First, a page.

When I was a kid, all the students at the school I attended had chores. One of those chores was attending the animals in the barn. When it came to the horses, each kid was assigned a horse to take care of. The responsibilities included currying the animal, shoveling the manure that had accumulated over night, shaking out hay, making sure the horse had a bit of salt to lick and finally, taking the horse out to the trough to get a drink of water.
In order to water the horse, you had to unhook the horse from the ring s/he was attached to in the stall, grab the halter, back the horse out of the stall, and then lead the horse outside to the trough. It wasn't very hard, but you had to be attentive. One day when I wasn't paying attention, the big work horse I was leading stepped quite accidentally on my foot. The horse was big. I was small. It hurt. But I knew, even as it hurt, that the fault was mine ... I hadn't been paying attention.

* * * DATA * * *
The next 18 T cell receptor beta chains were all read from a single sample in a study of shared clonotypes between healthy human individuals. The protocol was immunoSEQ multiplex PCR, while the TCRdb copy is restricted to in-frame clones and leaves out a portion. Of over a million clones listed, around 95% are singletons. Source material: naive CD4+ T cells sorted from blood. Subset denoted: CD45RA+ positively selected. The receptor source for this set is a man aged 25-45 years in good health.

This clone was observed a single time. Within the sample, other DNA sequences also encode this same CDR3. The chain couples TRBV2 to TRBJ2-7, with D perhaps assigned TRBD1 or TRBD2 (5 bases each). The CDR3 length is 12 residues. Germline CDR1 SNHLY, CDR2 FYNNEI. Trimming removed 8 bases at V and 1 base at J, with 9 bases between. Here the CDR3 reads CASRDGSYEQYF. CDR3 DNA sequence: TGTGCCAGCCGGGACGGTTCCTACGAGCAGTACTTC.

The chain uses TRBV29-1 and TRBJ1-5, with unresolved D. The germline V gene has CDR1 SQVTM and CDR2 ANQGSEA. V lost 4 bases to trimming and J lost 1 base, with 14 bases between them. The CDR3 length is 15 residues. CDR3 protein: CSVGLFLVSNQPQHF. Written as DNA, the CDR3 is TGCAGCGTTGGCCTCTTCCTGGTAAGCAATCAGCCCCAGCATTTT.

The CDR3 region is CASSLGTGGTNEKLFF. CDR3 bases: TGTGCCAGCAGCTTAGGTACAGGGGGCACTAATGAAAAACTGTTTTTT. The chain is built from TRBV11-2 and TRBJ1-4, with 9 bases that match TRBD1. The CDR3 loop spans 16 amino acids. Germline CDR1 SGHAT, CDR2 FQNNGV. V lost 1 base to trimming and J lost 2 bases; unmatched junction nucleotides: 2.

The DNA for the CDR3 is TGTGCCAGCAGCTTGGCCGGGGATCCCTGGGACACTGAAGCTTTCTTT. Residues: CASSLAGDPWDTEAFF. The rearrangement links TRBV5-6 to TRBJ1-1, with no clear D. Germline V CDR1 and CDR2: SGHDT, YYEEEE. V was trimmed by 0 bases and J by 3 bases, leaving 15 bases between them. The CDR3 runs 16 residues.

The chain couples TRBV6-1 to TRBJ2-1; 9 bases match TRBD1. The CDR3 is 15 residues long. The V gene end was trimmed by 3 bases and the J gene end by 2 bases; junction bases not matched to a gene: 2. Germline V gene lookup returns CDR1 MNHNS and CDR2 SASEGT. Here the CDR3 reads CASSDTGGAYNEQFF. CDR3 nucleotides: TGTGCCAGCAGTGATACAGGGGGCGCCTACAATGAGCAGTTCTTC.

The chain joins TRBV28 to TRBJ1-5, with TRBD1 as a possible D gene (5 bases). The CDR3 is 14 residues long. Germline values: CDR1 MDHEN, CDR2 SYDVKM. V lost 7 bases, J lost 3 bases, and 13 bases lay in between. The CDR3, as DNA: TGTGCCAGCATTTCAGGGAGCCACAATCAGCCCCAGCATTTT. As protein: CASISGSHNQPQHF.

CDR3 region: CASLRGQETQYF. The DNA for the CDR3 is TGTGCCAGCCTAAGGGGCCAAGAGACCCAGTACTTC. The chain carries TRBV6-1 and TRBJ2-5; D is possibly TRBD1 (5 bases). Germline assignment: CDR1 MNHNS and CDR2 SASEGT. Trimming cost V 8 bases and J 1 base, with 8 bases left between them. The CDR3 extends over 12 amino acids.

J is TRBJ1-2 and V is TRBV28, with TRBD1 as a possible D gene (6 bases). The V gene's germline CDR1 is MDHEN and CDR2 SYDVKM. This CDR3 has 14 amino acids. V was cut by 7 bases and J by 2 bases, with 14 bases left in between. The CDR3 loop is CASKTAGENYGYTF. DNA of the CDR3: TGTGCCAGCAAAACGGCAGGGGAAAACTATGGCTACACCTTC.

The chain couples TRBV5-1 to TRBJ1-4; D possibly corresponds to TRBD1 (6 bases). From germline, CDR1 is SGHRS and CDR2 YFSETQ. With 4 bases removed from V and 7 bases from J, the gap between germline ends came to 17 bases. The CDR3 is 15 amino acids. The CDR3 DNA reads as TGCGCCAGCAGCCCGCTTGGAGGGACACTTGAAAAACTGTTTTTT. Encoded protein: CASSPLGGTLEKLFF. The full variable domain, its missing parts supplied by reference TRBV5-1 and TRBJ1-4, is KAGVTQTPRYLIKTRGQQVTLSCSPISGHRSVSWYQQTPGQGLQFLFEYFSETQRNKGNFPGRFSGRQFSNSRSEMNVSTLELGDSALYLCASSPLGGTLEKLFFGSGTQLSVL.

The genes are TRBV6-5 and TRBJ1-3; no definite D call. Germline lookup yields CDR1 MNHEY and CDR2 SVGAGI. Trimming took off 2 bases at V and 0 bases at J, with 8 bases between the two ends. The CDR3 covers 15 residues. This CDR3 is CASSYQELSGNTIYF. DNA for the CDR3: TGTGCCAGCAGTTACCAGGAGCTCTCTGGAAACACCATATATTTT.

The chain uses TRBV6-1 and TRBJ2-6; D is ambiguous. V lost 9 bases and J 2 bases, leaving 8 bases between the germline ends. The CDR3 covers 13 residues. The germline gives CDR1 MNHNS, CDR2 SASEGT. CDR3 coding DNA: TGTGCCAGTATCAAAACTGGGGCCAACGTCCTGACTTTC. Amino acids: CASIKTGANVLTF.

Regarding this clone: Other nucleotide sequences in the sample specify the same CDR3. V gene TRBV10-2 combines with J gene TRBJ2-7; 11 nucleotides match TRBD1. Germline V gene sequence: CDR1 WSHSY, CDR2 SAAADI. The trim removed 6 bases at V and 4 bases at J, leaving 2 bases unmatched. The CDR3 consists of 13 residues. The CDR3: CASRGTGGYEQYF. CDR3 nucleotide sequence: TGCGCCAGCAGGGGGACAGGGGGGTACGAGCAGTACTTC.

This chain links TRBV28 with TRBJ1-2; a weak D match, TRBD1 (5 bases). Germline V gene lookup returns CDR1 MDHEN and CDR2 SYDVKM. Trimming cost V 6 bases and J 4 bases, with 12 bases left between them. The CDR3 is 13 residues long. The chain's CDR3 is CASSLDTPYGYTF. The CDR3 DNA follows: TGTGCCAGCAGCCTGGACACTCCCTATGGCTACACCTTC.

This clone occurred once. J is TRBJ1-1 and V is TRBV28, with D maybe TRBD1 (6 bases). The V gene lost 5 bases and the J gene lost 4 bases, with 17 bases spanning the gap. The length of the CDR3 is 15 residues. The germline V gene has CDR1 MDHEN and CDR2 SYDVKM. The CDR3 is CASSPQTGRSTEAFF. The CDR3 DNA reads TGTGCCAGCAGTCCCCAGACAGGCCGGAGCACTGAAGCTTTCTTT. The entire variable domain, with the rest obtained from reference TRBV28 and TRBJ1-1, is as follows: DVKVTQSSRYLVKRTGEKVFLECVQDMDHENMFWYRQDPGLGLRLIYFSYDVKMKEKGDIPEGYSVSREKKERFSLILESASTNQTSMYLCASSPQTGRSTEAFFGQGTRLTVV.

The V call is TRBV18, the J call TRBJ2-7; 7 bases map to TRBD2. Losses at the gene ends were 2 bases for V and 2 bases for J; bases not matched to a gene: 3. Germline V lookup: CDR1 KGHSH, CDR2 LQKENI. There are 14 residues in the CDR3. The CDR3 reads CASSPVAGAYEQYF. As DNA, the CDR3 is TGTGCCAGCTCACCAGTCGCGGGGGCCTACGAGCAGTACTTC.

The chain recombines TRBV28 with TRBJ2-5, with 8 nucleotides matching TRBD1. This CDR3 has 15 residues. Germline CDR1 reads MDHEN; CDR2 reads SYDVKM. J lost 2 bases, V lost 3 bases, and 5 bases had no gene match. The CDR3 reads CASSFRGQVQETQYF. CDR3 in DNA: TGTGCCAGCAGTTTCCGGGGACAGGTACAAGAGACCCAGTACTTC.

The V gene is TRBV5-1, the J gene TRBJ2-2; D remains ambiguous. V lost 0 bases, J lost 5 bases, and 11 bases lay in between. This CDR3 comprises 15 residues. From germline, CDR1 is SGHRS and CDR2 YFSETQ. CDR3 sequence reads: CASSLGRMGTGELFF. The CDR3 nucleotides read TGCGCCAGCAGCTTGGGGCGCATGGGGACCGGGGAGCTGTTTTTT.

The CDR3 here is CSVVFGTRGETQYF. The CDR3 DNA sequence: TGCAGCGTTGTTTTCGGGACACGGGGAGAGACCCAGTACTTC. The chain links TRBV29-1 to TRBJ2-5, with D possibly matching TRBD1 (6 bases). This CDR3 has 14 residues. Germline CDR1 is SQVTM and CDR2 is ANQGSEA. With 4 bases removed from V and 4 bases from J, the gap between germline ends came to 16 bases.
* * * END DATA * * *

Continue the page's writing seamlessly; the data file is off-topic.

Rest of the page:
Usually, on the way to the watering trough, the horse knew exactly where we were going. You might be holding the halter and imagining you would somehow 'leading,' but really, the horse knew the way. Every now and then, the horse might be diverted by a bit of hay on the barn floor and yank you in that direction ... at which point you'd have to yank back: "No!" But aside from occasional diversions, the horse knew what s/he was doing just as the kid knew what s/he was doing. It wasn't a big deal -- just a small ritual the two would play out ... with occasional hiccups of diversion. The horse needed to drink. The kid needed to do the chore.
Easy does it was the rule. Fussing and flouncing around, making a big deal out of things, was unnecessary. Easy does it ... just do the work and things work out fine.